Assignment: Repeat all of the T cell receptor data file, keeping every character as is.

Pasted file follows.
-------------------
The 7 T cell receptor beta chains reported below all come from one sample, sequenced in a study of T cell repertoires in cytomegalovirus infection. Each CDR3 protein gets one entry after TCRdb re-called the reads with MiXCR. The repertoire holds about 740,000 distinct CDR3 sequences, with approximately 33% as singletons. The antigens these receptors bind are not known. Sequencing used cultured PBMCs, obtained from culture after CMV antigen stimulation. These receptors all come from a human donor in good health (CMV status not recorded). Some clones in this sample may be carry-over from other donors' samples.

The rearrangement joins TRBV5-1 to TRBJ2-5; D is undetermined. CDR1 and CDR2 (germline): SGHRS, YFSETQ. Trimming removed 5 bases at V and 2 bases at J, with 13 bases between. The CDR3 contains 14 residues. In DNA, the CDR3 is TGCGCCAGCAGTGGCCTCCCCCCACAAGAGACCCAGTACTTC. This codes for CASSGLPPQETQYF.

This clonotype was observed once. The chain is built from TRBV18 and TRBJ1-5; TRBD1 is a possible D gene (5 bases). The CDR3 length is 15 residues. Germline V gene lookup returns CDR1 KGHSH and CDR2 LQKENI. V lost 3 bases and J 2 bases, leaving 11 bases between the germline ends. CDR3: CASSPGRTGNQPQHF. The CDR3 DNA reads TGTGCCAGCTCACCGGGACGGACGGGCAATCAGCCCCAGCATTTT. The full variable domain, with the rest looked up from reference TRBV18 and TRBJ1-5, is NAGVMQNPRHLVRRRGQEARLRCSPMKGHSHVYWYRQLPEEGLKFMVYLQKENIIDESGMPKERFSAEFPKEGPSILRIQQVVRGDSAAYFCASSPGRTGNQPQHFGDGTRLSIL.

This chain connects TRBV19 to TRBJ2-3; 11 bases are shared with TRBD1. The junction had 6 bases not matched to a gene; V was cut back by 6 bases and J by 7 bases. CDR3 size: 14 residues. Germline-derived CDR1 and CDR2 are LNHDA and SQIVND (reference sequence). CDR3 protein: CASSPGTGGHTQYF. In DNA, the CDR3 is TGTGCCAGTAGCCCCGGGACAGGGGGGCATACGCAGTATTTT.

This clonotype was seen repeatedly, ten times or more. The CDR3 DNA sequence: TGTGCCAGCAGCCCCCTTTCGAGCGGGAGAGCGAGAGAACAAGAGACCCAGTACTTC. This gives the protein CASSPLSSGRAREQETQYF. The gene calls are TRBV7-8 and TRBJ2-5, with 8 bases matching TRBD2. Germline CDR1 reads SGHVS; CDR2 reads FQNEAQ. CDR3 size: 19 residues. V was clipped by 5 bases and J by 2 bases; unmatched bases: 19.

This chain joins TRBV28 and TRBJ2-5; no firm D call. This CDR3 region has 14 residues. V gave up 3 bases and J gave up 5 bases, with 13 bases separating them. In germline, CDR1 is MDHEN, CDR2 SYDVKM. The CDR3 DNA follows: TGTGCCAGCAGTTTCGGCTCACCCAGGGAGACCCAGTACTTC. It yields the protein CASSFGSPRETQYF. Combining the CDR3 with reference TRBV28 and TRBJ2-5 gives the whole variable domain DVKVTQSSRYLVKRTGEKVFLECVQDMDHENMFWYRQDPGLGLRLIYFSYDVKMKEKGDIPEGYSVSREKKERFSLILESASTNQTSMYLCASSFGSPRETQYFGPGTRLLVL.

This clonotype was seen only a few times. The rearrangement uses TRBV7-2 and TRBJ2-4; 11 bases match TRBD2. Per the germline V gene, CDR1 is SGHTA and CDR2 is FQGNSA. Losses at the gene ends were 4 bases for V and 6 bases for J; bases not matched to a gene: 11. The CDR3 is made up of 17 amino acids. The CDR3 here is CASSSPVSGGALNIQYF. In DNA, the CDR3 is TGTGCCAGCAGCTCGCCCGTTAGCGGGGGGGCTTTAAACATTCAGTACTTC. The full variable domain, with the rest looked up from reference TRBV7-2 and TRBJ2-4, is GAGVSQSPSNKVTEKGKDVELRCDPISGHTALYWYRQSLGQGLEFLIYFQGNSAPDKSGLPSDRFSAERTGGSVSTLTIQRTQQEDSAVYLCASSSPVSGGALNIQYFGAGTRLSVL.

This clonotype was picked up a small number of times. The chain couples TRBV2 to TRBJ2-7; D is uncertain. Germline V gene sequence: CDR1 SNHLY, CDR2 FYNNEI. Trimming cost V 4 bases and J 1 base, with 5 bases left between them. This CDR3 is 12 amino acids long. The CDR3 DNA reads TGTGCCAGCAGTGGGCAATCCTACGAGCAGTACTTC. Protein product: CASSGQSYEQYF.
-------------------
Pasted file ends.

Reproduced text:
The 7 T cell receptor beta chains reported below all come from one sample, sequenced in a study of T cell repertoires in cytomegalovirus infection. Each CDR3 protein gets one entry after TCRdb re-called the reads with MiXCR. The repertoire holds about 740,000 distinct CDR3 sequences, with approximately 33% as singletons. The antigens these receptors bind are not known. Sequencing used cultured PBMCs, obtained from culture after CMV antigen stimulation. These receptors all come from a human donor in good health (CMV status not recorded). Some clones in this sample may be carry-over from other donors' samples.

The rearrangement joins TRBV5-1 to TRBJ2-5; D is undetermined. CDR1 and CDR2 (germline): SGHRS, YFSETQ. Trimming removed 5 bases at V and 2 bases at J, with 13 bases between. The CDR3 contains 14 residues. In DNA, the CDR3 is TGCGCCAGCAGTGGCCTCCCCCCACAAGAGACCCAGTACTTC. This codes for CASSGLPPQETQYF.

This clonotype was observed once. The chain is built from TRBV18 and TRBJ1-5; TRBD1 is a possible D gene (5 bases). The CDR3 length is 15 residues. Germline V gene lookup returns CDR1 KGHSH and CDR2 LQKENI. V lost 3 bases and J 2 bases, leaving 11 bases between the germline ends. CDR3: CASSPGRTGNQPQHF. The CDR3 DNA reads TGTGCCAGCTCACCGGGACGGACGGGCAATCAGCCCCAGCATTTT. The full variable domain, with the rest looked up from reference TRBV18 and TRBJ1-5, is NAGVMQNPRHLVRRRGQEARLRCSPMKGHSHVYWYRQLPEEGLKFMVYLQKENIIDESGMPKERFSAEFPKEGPSILRIQQVVRGDSAAYFCASSPGRTGNQPQHFGDGTRLSIL.

This chain connects TRBV19 to TRBJ2-3; 11 bases are shared with TRBD1. The junction had 6 bases not matched to a gene; V was cut back by 6 bases and J by 7 bases. CDR3 size: 14 residues. Germline-derived CDR1 and CDR2 are LNHDA and SQIVND (reference sequence). CDR3 protein: CASSPGTGGHTQYF. In DNA, the CDR3 is TGTGCCAGTAGCCCCGGGACAGGGGGGCATACGCAGTATTTT.

This clonotype was seen repeatedly, ten times or more. The CDR3 DNA sequence: TGTGCCAGCAGCCCCCTTTCGAGCGGGAGAGCGAGAGAACAAGAGACCCAGTACTTC. This gives the protein CASSPLSSGRAREQETQYF. The gene calls are TRBV7-8 and TRBJ2-5, with 8 bases matching TRBD2. Germline CDR1 reads SGHVS; CDR2 reads FQNEAQ. CDR3 size: 19 residues. V was clipped by 5 bases and J by 2 bases; unmatched bases: 19.

This chain joins TRBV28 and TRBJ2-5; no firm D call. This CDR3 region has 14 residues. V gave up 3 bases and J gave up 5 bases, with 13 bases separating them. In germline, CDR1 is MDHEN, CDR2 SYDVKM. The CDR3 DNA follows: TGTGCCAGCAGTTTCGGCTCACCCAGGGAGACCCAGTACTTC. It yields the protein CASSFGSPRETQYF. Combining the CDR3 with reference TRBV28 and TRBJ2-5 gives the whole variable domain DVKVTQSSRYLVKRTGEKVFLECVQDMDHENMFWYRQDPGLGLRLIYFSYDVKMKEKGDIPEGYSVSREKKERFSLILESASTNQTSMYLCASSFGSPRETQYFGPGTRLLVL.

This clonotype was seen only a few times. The rearrangement uses TRBV7-2 and TRBJ2-4; 11 bases match TRBD2. Per the germline V gene, CDR1 is SGHTA and CDR2 is FQGNSA. Losses at the gene ends were 4 bases for V and 6 bases for J; bases not matched to a gene: 11. The CDR3 is made up of 17 amino acids. The CDR3 here is CASSSPVSGGALNIQYF. In DNA, the CDR3 is TGTGCCAGCAGCTCGCCCGTTAGCGGGGGGGCTTTAAACATTCAGTACTTC. The full variable domain, with the rest looked up from reference TRBV7-2 and TRBJ2-4, is GAGVSQSPSNKVTEKGKDVELRCDPISGHTALYWYRQSLGQGLEFLIYFQGNSAPDKSGLPSDRFSAERTGGSVSTLTIQRTQQEDSAVYLCASSSPVSGGALNIQYFGAGTRLSVL.

This clonotype was picked up a small number of times. The chain couples TRBV2 to TRBJ2-7; D is uncertain. Germline V gene sequence: CDR1 SNHLY, CDR2 FYNNEI. Trimming cost V 4 bases and J 1 base, with 5 bases left between them. This CDR3 is 12 amino acids long. The CDR3 DNA reads TGTGCCAGCAGTGGGCAATCCTACGAGCAGTACTTC. Protein product: CASSGQSYEQYF.